The original jumbo jet, the Boeing 747, is the most iconic passenger plane in history, give or take the Concorde. But last week Delta retired the final 747s in service in the United States as passenger craft, bringing an end to a half-century of aviation history. But what exactly happens to planes after they get retired?
To find out, Inverse reached out to Boeing, the plane’s manufacturer. While the Boeing spokesperson stressed the company couldn’t speak for what Delta or other specific airlines intended to do, they told Inverse in an email there are three main things that can happen to a plane once it’s retired from passenger service.
- Parked — waiting for new customer
- Converted — Boeing no longer offers conversions, but there are third party conversion houses
- Parked — waiting to be parted out (key parts removed and sold) and then used for scrap
One potential conversion option is to turn the passenger 747 into a cargo freighter. UPS still uses the 747 extensively, for instance. Other potential destinations range from a museum — the so-called “Queen of the Skies” is certainly iconic enough to earn a spot or two in aviation museums, at least those that have room for it — to aircraft boneyards, the desert cemeteries of abandoned craft. Delta’s final 747 is headed to one of those once it completes a handful of charter flights.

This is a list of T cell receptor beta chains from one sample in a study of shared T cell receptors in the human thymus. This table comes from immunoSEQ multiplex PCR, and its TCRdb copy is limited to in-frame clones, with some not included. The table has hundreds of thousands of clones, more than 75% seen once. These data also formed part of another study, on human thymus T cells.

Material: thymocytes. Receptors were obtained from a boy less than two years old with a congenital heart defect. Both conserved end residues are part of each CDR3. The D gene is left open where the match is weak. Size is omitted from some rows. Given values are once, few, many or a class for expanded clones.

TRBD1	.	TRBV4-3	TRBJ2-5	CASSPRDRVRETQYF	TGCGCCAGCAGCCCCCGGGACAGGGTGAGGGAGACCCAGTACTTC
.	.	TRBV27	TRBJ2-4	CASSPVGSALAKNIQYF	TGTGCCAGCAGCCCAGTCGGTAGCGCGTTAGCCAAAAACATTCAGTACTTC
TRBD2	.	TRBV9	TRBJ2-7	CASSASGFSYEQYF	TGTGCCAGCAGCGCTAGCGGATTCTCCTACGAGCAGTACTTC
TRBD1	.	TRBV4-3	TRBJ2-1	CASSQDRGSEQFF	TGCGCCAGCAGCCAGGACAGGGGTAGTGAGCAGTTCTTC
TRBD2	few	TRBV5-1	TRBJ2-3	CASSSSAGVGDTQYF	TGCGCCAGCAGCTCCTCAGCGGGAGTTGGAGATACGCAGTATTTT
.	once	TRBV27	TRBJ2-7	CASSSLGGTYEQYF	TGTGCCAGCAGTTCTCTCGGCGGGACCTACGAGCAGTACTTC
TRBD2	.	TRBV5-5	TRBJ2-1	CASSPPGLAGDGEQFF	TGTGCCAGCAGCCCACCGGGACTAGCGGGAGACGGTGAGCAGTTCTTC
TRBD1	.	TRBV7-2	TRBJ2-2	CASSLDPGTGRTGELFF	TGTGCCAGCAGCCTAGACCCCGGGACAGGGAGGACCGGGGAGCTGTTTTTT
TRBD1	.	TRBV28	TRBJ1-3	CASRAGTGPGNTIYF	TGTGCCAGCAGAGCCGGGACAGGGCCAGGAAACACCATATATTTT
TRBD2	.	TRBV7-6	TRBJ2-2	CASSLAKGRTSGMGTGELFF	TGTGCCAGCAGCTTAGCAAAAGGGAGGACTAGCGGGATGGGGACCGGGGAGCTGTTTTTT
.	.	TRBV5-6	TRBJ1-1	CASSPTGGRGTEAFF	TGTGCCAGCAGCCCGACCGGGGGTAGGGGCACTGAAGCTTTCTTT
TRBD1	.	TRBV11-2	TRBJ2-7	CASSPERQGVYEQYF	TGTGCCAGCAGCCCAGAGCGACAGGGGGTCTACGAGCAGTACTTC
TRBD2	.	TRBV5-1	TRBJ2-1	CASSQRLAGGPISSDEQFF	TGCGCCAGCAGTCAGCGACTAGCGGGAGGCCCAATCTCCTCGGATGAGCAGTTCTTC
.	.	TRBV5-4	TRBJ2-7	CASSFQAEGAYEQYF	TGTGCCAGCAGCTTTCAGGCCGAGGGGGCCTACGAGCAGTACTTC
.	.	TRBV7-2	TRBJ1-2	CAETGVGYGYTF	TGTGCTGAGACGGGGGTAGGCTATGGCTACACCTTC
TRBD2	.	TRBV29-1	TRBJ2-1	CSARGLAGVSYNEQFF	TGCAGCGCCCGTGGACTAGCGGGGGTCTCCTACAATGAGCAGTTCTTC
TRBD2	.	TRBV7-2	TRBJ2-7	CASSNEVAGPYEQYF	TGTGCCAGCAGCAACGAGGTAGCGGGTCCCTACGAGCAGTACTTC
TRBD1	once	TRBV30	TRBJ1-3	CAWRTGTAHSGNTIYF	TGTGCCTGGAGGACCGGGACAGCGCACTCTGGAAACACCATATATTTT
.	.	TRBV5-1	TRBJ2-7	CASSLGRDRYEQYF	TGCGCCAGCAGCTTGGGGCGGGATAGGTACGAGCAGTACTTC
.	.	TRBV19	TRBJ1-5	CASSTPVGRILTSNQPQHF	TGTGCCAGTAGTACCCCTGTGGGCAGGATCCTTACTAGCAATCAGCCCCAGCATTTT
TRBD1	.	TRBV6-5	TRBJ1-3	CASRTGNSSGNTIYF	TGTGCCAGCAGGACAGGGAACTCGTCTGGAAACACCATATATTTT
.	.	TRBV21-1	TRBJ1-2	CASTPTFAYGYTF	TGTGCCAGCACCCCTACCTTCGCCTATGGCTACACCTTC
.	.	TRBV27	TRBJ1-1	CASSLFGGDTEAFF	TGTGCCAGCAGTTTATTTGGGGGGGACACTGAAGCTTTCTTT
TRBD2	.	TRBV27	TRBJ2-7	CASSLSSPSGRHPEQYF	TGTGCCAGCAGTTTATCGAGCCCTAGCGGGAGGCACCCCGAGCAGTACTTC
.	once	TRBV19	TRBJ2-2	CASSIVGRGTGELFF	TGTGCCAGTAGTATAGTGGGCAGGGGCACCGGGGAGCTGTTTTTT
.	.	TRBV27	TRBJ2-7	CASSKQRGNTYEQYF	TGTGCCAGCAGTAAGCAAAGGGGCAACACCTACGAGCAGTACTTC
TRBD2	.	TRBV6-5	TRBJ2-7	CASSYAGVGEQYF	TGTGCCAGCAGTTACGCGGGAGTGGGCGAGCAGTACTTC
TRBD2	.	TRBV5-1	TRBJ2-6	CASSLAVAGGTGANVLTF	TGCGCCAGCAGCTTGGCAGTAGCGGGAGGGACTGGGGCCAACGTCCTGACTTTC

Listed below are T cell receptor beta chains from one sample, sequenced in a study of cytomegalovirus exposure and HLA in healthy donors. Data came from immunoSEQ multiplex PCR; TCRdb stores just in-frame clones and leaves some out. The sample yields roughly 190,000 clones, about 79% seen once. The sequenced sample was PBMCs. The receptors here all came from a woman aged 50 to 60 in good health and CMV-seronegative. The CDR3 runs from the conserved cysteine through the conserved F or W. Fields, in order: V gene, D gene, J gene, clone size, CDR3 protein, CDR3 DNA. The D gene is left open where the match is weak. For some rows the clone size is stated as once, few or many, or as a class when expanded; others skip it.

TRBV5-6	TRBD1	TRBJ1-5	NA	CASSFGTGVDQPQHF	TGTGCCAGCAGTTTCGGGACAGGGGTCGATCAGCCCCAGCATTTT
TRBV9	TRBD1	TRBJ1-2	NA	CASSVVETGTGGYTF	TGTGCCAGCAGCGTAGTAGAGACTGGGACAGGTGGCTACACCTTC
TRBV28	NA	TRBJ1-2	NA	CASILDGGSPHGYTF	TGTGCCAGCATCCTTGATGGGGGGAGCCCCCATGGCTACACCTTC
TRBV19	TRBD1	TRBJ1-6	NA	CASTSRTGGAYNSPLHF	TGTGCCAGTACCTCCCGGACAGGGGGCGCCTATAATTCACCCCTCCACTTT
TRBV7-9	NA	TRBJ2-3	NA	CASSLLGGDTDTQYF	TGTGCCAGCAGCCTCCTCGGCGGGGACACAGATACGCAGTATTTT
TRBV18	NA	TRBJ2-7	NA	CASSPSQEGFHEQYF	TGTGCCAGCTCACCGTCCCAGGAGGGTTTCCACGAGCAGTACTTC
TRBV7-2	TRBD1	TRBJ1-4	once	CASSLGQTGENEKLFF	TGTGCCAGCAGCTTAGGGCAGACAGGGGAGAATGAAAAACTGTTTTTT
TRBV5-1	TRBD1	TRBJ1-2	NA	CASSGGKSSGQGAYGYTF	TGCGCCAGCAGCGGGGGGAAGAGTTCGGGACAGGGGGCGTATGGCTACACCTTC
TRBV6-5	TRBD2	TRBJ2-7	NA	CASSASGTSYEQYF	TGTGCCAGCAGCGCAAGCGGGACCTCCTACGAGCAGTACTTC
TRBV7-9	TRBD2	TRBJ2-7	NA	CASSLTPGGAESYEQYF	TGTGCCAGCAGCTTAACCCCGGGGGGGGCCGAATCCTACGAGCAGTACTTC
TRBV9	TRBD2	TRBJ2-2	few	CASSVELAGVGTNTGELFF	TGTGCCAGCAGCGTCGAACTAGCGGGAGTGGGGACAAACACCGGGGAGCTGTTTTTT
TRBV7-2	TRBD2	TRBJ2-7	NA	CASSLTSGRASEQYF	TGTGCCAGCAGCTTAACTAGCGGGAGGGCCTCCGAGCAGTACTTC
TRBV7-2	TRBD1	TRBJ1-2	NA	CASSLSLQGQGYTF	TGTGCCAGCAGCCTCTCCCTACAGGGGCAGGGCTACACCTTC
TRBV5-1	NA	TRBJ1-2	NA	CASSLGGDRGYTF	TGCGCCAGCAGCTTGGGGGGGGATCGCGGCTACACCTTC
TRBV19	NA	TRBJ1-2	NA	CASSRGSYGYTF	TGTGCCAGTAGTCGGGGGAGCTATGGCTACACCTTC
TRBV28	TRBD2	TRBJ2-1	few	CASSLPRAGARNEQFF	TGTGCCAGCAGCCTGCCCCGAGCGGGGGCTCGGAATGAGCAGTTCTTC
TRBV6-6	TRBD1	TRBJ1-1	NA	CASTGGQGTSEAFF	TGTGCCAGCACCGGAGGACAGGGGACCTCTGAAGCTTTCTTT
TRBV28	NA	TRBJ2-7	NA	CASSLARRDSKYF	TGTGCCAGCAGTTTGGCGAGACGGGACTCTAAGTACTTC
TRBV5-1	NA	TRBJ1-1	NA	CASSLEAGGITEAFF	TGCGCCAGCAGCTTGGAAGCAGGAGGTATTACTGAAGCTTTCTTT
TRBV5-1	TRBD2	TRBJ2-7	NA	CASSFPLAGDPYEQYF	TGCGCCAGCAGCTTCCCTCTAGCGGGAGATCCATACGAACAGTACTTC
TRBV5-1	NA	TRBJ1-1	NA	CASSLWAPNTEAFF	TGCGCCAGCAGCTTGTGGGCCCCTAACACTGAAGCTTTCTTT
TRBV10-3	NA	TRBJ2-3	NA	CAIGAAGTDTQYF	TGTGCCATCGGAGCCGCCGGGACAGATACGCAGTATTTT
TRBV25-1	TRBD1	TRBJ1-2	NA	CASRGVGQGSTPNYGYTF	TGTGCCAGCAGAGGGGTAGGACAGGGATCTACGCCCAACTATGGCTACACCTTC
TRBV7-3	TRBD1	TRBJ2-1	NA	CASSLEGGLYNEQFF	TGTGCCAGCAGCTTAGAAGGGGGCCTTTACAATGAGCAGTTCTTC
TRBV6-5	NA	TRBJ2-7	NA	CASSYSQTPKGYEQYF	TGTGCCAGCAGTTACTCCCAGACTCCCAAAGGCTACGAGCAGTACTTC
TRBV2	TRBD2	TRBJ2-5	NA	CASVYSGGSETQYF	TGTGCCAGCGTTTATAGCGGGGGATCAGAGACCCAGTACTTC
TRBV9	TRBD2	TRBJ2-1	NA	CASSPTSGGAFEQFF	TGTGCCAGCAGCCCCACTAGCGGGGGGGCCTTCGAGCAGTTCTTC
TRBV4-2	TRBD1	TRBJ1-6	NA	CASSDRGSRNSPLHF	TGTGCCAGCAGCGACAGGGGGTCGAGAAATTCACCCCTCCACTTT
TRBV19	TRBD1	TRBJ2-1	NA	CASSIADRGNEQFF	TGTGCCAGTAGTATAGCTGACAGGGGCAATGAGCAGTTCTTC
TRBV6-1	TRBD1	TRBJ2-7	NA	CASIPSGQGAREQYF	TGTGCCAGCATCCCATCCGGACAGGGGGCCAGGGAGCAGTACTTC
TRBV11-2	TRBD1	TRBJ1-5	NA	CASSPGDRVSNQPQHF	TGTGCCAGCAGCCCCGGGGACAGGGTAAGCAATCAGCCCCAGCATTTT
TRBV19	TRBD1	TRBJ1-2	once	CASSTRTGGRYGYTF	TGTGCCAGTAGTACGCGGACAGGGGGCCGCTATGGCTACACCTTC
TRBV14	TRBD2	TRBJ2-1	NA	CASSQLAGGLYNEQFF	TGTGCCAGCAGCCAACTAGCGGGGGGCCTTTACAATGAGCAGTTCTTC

Last week’s flights marked the final regularly scheduled flight for any 747 in the United States. Delta was the last American carrier to use the planes, which first flew in 1970 and were the biggest passenger planes in the world until the Airbus A380 entered commercial service in 2007.
Delta isn’t the only airline retiring the plane this year in favor of newer, cheaper, more fuel-efficient alternatives. United retired its final 747 last month with a flight that retraced its original route in 1970 from San Francisco to Honolulu. A handful of charter flights for NFL teams are all that’s left for Delta’s 747 fleet, and 2018 will be the first year in which no passenger 747s fly in the United States since 1969.
Still, the Boeing spokesperson pointed out the 747 still flies all over the world. They confirmed to Inverse that as of November there were 379 of the classic 747-400 configuration still in the air, as well as 124 of the more modern 747-8 layout. Of those, 236 are in service as passenger planes, with the likes of British Airways, Lufthansa, and Korean Air as the biggest operators of the iconic jumbo jet. The plane might be gone from American skies — at least when flown by U.S. airlines — but the world’s most iconic plane isn’t leaving us just yet.